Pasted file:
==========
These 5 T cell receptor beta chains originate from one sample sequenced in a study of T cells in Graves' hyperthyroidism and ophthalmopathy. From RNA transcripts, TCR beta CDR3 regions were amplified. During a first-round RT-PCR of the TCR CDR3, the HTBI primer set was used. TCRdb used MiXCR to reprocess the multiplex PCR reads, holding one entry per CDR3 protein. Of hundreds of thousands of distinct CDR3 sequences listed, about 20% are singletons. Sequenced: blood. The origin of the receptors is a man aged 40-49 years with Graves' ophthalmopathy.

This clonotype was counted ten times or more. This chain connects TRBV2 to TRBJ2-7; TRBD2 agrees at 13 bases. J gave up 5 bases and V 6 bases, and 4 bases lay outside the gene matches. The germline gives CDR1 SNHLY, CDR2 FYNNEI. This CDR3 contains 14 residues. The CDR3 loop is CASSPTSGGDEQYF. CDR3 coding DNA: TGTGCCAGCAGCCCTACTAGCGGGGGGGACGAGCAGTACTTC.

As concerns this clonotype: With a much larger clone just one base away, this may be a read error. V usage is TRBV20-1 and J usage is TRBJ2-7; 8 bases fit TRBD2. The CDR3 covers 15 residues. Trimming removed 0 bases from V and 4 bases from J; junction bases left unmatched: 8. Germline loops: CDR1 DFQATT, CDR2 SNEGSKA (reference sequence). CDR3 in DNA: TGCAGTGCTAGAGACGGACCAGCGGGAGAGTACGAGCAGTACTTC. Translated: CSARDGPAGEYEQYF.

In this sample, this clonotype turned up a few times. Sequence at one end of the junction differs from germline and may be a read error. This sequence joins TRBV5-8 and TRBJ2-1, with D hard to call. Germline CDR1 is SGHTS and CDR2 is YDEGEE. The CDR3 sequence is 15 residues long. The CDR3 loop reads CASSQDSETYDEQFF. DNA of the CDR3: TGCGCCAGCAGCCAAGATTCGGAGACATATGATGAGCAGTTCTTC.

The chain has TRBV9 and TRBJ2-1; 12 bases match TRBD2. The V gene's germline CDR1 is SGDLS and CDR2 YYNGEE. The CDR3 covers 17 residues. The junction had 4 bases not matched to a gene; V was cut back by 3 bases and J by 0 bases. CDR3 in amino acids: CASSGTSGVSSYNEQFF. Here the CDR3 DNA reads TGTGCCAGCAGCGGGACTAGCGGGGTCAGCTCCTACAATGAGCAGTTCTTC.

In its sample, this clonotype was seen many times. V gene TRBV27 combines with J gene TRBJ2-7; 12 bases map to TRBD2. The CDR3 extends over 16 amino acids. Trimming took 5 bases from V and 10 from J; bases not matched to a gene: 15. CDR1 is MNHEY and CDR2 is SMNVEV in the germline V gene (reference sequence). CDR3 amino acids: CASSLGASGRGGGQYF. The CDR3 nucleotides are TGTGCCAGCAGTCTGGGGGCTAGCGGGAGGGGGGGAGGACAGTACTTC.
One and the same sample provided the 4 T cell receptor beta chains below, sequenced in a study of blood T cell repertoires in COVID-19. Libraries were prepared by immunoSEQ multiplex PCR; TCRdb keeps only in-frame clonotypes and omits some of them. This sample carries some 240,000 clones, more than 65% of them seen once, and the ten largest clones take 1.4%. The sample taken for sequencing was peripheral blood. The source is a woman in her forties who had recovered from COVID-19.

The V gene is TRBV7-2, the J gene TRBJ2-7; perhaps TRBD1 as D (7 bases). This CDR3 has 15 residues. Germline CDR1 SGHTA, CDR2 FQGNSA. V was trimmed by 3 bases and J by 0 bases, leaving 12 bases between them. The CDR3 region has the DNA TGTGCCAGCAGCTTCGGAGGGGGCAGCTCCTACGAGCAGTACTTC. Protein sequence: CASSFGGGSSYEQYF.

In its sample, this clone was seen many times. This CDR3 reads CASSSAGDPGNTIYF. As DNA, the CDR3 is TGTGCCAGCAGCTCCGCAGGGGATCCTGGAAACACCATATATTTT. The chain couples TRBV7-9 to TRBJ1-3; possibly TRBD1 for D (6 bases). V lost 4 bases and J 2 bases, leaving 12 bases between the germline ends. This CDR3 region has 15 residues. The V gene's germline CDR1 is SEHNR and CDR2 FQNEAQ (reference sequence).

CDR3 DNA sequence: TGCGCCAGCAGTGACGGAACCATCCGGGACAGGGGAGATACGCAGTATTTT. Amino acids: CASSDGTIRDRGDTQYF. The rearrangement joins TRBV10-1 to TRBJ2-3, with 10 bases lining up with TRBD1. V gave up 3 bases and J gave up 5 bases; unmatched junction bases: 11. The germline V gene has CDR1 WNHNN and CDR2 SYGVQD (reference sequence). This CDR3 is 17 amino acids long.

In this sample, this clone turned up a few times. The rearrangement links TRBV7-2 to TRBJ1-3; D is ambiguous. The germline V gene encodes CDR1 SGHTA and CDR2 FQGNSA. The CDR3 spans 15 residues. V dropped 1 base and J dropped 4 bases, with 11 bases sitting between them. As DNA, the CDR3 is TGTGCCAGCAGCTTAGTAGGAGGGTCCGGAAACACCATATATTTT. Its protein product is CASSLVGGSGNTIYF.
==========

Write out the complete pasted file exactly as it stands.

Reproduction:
These 5 T cell receptor beta chains originate from one sample sequenced in a study of T cells in Graves' hyperthyroidism and ophthalmopathy. From RNA transcripts, TCR beta CDR3 regions were amplified. During a first-round RT-PCR of the TCR CDR3, the HTBI primer set was used. TCRdb used MiXCR to reprocess the multiplex PCR reads, holding one entry per CDR3 protein. Of hundreds of thousands of distinct CDR3 sequences listed, about 20% are singletons. Sequenced: blood. The origin of the receptors is a man aged 40-49 years with Graves' ophthalmopathy.

This clonotype was counted ten times or more. This chain connects TRBV2 to TRBJ2-7; TRBD2 agrees at 13 bases. J gave up 5 bases and V 6 bases, and 4 bases lay outside the gene matches. The germline gives CDR1 SNHLY, CDR2 FYNNEI. This CDR3 contains 14 residues. The CDR3 loop is CASSPTSGGDEQYF. CDR3 coding DNA: TGTGCCAGCAGCCCTACTAGCGGGGGGGACGAGCAGTACTTC.

As concerns this clonotype: With a much larger clone just one base away, this may be a read error. V usage is TRBV20-1 and J usage is TRBJ2-7; 8 bases fit TRBD2. The CDR3 covers 15 residues. Trimming removed 0 bases from V and 4 bases from J; junction bases left unmatched: 8. Germline loops: CDR1 DFQATT, CDR2 SNEGSKA (reference sequence). CDR3 in DNA: TGCAGTGCTAGAGACGGACCAGCGGGAGAGTACGAGCAGTACTTC. Translated: CSARDGPAGEYEQYF.

In this sample, this clonotype turned up a few times. Sequence at one end of the junction differs from germline and may be a read error. This sequence joins TRBV5-8 and TRBJ2-1, with D hard to call. Germline CDR1 is SGHTS and CDR2 is YDEGEE. The CDR3 sequence is 15 residues long. The CDR3 loop reads CASSQDSETYDEQFF. DNA of the CDR3: TGCGCCAGCAGCCAAGATTCGGAGACATATGATGAGCAGTTCTTC.

The chain has TRBV9 and TRBJ2-1; 12 bases match TRBD2. The V gene's germline CDR1 is SGDLS and CDR2 YYNGEE. The CDR3 covers 17 residues. The junction had 4 bases not matched to a gene; V was cut back by 3 bases and J by 0 bases. CDR3 in amino acids: CASSGTSGVSSYNEQFF. Here the CDR3 DNA reads TGTGCCAGCAGCGGGACTAGCGGGGTCAGCTCCTACAATGAGCAGTTCTTC.

In its sample, this clonotype was seen many times. V gene TRBV27 combines with J gene TRBJ2-7; 12 bases map to TRBD2. The CDR3 extends over 16 amino acids. Trimming took 5 bases from V and 10 from J; bases not matched to a gene: 15. CDR1 is MNHEY and CDR2 is SMNVEV in the germline V gene (reference sequence). CDR3 amino acids: CASSLGASGRGGGQYF. The CDR3 nucleotides are TGTGCCAGCAGTCTGGGGGCTAGCGGGAGGGGGGGAGGACAGTACTTC.
One and the same sample provided the 4 T cell receptor beta chains below, sequenced in a study of blood T cell repertoires in COVID-19. Libraries were prepared by immunoSEQ multiplex PCR; TCRdb keeps only in-frame clonotypes and omits some of them. This sample carries some 240,000 clones, more than 65% of them seen once, and the ten largest clones take 1.4%. The sample taken for sequencing was peripheral blood. The source is a woman in her forties who had recovered from COVID-19.

The V gene is TRBV7-2, the J gene TRBJ2-7; perhaps TRBD1 as D (7 bases). This CDR3 has 15 residues. Germline CDR1 SGHTA, CDR2 FQGNSA. V was trimmed by 3 bases and J by 0 bases, leaving 12 bases between them. The CDR3 region has the DNA TGTGCCAGCAGCTTCGGAGGGGGCAGCTCCTACGAGCAGTACTTC. Protein sequence: CASSFGGGSSYEQYF.

In its sample, this clone was seen many times. This CDR3 reads CASSSAGDPGNTIYF. As DNA, the CDR3 is TGTGCCAGCAGCTCCGCAGGGGATCCTGGAAACACCATATATTTT. The chain couples TRBV7-9 to TRBJ1-3; possibly TRBD1 for D (6 bases). V lost 4 bases and J 2 bases, leaving 12 bases between the germline ends. This CDR3 region has 15 residues. The V gene's germline CDR1 is SEHNR and CDR2 FQNEAQ (reference sequence).

CDR3 DNA sequence: TGCGCCAGCAGTGACGGAACCATCCGGGACAGGGGAGATACGCAGTATTTT. Amino acids: CASSDGTIRDRGDTQYF. The rearrangement joins TRBV10-1 to TRBJ2-3, with 10 bases lining up with TRBD1. V gave up 3 bases and J gave up 5 bases; unmatched junction bases: 11. The germline V gene has CDR1 WNHNN and CDR2 SYGVQD (reference sequence). This CDR3 is 17 amino acids long.

In this sample, this clone turned up a few times. The rearrangement links TRBV7-2 to TRBJ1-3; D is ambiguous. The germline V gene encodes CDR1 SGHTA and CDR2 FQGNSA. The CDR3 spans 15 residues. V dropped 1 base and J dropped 4 bases, with 11 bases sitting between them. As DNA, the CDR3 is TGTGCCAGCAGCTTAGTAGGAGGGTCCGGAAACACCATATATTTT. Its protein product is CASSLVGGSGNTIYF.